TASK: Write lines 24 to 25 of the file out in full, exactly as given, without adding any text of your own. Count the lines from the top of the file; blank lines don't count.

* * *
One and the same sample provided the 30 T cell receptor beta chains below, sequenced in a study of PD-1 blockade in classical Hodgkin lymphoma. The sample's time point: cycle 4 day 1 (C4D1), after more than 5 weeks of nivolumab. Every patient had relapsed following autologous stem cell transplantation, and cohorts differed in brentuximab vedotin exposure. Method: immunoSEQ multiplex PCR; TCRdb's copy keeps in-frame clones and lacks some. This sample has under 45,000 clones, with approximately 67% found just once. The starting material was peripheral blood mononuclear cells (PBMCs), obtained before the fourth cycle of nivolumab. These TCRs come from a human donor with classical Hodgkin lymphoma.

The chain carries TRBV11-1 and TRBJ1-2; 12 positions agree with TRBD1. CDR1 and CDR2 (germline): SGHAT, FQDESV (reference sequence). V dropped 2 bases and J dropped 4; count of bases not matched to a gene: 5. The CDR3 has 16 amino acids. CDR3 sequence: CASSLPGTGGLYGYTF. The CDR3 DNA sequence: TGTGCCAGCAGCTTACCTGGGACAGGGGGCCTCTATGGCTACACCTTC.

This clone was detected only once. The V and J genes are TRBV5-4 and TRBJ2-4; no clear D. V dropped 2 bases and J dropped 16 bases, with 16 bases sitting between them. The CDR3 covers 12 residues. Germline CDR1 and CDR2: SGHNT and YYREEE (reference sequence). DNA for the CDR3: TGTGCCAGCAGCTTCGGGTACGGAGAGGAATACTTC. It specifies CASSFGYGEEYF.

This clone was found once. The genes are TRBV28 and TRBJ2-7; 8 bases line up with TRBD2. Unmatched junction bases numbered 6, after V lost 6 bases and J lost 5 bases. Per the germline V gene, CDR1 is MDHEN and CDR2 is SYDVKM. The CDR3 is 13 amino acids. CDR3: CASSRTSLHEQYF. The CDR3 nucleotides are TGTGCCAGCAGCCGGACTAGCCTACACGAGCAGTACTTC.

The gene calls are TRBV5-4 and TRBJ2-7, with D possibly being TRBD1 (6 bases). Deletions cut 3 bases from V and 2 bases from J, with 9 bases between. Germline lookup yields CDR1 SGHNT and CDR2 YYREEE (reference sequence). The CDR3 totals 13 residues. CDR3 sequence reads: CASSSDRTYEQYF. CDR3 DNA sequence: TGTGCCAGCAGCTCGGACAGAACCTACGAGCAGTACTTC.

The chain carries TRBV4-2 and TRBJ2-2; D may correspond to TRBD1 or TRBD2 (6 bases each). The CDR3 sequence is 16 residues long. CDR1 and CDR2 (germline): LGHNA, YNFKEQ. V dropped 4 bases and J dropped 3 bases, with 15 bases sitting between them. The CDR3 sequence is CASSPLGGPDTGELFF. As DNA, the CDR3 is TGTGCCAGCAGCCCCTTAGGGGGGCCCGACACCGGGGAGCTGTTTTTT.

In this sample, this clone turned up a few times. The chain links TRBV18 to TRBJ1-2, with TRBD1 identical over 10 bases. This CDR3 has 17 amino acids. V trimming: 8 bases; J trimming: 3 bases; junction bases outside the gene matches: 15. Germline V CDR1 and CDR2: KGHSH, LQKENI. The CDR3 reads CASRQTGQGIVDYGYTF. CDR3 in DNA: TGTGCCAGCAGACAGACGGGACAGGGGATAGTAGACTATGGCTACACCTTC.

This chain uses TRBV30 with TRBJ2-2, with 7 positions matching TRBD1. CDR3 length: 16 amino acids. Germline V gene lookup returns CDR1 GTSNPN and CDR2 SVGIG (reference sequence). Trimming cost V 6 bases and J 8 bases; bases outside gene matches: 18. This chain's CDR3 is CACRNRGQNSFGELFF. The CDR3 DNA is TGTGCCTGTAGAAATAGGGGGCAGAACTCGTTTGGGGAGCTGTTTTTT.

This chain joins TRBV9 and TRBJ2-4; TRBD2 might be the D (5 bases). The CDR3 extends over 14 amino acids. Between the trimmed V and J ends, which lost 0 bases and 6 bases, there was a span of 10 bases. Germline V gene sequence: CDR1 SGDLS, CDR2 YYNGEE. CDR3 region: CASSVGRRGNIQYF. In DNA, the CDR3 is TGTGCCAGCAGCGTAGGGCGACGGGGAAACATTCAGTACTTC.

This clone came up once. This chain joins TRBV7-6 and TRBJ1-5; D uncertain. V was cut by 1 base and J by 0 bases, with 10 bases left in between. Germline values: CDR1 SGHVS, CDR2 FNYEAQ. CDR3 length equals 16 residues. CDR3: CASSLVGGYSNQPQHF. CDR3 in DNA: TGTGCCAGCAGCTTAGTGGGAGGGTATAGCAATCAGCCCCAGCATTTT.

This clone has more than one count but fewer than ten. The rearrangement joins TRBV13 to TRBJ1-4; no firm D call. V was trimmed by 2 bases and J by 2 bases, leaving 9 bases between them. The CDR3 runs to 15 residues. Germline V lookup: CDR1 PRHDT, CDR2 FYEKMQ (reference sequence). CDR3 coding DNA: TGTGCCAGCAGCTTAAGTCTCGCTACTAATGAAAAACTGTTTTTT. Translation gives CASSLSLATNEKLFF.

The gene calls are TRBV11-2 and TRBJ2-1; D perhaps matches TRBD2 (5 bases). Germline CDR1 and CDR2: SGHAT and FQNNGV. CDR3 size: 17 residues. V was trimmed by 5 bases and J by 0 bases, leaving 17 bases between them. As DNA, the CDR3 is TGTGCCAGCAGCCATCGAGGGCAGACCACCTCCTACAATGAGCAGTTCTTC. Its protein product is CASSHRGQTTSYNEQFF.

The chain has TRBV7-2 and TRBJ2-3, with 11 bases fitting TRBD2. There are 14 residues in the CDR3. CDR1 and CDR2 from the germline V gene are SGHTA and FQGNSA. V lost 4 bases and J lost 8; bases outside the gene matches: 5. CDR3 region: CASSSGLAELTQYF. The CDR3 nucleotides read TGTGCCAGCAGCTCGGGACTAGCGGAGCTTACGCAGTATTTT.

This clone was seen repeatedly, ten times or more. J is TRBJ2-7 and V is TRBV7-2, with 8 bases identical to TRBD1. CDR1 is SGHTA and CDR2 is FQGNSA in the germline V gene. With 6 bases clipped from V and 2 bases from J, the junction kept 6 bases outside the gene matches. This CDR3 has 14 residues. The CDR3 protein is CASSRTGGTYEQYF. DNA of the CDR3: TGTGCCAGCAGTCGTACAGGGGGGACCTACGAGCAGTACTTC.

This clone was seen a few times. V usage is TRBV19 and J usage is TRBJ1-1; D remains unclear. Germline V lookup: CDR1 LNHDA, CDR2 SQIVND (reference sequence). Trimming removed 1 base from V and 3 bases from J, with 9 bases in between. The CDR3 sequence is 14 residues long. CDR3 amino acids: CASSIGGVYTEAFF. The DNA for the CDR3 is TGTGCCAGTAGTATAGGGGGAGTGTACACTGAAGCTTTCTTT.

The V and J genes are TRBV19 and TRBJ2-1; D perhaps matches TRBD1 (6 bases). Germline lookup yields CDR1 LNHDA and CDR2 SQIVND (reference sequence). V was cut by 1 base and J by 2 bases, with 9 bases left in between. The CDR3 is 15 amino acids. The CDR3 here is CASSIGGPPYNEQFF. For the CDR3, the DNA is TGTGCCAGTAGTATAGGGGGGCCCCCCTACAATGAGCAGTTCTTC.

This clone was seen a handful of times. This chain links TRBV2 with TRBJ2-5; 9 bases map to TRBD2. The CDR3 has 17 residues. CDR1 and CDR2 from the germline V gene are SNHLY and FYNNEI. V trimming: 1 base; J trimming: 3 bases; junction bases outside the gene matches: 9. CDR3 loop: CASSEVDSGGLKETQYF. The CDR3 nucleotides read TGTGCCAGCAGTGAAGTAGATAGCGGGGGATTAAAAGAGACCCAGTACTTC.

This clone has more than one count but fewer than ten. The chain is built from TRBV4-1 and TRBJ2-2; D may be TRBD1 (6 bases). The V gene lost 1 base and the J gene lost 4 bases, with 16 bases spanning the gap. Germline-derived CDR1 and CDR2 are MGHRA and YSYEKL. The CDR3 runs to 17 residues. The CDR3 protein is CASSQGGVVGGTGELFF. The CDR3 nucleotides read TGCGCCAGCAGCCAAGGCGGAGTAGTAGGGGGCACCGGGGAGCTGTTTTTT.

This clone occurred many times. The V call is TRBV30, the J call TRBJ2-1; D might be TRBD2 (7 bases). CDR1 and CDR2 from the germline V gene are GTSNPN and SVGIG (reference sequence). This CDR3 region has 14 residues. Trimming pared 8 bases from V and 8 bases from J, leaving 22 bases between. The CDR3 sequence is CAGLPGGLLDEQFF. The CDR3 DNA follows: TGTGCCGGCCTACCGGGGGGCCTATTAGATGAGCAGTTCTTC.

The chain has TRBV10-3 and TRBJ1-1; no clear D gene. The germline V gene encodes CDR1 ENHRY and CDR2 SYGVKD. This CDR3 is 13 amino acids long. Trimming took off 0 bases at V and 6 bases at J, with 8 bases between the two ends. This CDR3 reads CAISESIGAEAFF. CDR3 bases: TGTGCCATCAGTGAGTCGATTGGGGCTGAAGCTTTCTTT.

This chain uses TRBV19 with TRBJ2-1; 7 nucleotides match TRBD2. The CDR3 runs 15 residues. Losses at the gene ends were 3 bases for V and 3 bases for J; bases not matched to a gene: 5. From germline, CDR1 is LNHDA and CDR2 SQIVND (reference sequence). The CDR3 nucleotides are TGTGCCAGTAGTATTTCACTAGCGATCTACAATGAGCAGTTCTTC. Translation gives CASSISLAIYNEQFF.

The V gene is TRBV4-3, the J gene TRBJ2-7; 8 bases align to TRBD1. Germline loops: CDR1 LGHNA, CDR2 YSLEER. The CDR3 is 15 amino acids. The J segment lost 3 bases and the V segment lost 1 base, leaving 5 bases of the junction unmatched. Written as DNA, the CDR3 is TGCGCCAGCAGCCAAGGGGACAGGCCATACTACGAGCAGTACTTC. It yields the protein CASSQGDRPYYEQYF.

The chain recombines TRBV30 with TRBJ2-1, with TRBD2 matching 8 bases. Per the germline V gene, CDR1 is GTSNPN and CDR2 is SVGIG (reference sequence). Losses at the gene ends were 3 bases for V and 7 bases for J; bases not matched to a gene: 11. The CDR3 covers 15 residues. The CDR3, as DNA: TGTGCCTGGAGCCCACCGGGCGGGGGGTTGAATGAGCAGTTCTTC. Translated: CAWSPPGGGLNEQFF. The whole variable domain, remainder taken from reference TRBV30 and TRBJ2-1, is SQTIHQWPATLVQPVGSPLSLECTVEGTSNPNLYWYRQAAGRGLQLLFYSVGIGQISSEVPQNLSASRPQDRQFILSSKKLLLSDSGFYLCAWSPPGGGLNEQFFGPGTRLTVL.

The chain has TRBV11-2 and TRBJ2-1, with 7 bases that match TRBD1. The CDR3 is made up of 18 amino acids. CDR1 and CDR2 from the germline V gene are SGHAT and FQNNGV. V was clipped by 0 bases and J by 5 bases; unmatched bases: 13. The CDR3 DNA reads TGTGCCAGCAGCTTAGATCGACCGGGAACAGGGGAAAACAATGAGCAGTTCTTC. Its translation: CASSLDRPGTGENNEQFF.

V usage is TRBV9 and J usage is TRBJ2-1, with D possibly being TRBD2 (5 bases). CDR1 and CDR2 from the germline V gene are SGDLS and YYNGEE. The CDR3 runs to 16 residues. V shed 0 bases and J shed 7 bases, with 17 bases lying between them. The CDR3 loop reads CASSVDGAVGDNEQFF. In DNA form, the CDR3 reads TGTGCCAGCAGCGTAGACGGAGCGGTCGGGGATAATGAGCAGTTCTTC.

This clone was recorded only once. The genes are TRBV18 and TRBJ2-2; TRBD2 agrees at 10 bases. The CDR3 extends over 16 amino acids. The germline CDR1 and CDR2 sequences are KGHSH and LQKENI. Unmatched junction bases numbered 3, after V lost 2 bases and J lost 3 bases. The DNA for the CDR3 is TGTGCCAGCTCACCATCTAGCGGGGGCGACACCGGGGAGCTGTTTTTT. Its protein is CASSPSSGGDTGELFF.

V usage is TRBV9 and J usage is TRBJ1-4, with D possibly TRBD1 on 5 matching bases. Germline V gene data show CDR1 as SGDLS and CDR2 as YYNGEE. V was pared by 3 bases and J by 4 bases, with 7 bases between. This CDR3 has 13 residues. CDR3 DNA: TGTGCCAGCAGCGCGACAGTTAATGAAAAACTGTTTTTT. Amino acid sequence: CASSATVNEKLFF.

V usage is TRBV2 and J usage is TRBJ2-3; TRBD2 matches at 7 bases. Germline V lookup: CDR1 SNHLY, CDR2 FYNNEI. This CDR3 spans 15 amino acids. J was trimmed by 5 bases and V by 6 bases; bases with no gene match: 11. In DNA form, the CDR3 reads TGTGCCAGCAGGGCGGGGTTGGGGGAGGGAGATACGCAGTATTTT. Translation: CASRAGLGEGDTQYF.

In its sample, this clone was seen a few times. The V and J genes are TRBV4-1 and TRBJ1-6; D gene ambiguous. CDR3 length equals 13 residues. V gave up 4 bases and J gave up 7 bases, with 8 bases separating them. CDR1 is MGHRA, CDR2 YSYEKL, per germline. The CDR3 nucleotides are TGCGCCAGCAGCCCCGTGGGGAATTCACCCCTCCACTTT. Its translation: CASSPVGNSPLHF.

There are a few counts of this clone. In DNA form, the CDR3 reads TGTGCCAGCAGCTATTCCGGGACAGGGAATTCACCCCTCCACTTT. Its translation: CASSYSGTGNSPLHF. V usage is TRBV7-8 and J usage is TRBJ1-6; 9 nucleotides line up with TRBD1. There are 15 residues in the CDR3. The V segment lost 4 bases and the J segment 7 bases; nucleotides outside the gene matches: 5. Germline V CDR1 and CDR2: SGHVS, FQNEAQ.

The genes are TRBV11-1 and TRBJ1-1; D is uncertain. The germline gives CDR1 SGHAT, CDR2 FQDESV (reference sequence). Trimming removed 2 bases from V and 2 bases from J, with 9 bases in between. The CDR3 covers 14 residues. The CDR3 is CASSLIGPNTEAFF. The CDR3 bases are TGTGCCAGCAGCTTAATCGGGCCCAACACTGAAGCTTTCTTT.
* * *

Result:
The chain has TRBV11-2 and TRBJ2-1, with 7 bases that match TRBD1. The CDR3 is made up of 18 amino acids. CDR1 and CDR2 from the germline V gene are SGHAT and FQNNGV. V was clipped by 0 bases and J by 5 bases; unmatched bases: 13. The CDR3 DNA reads TGTGCCAGCAGCTTAGATCGACCGGGAACAGGGGAAAACAATGAGCAGTTCTTC. Its translation: CASSLDRPGTGENNEQFF.

V usage is TRBV9 and J usage is TRBJ2-1, with D possibly being TRBD2 (5 bases). CDR1 and CDR2 from the germline V gene are SGDLS and YYNGEE. The CDR3 runs to 16 residues. V shed 0 bases and J shed 7 bases, with 17 bases lying between them. The CDR3 loop reads CASSVDGAVGDNEQFF. In DNA form, the CDR3 reads TGTGCCAGCAGCGTAGACGGAGCGGTCGGGGATAATGAGCAGTTCTTC.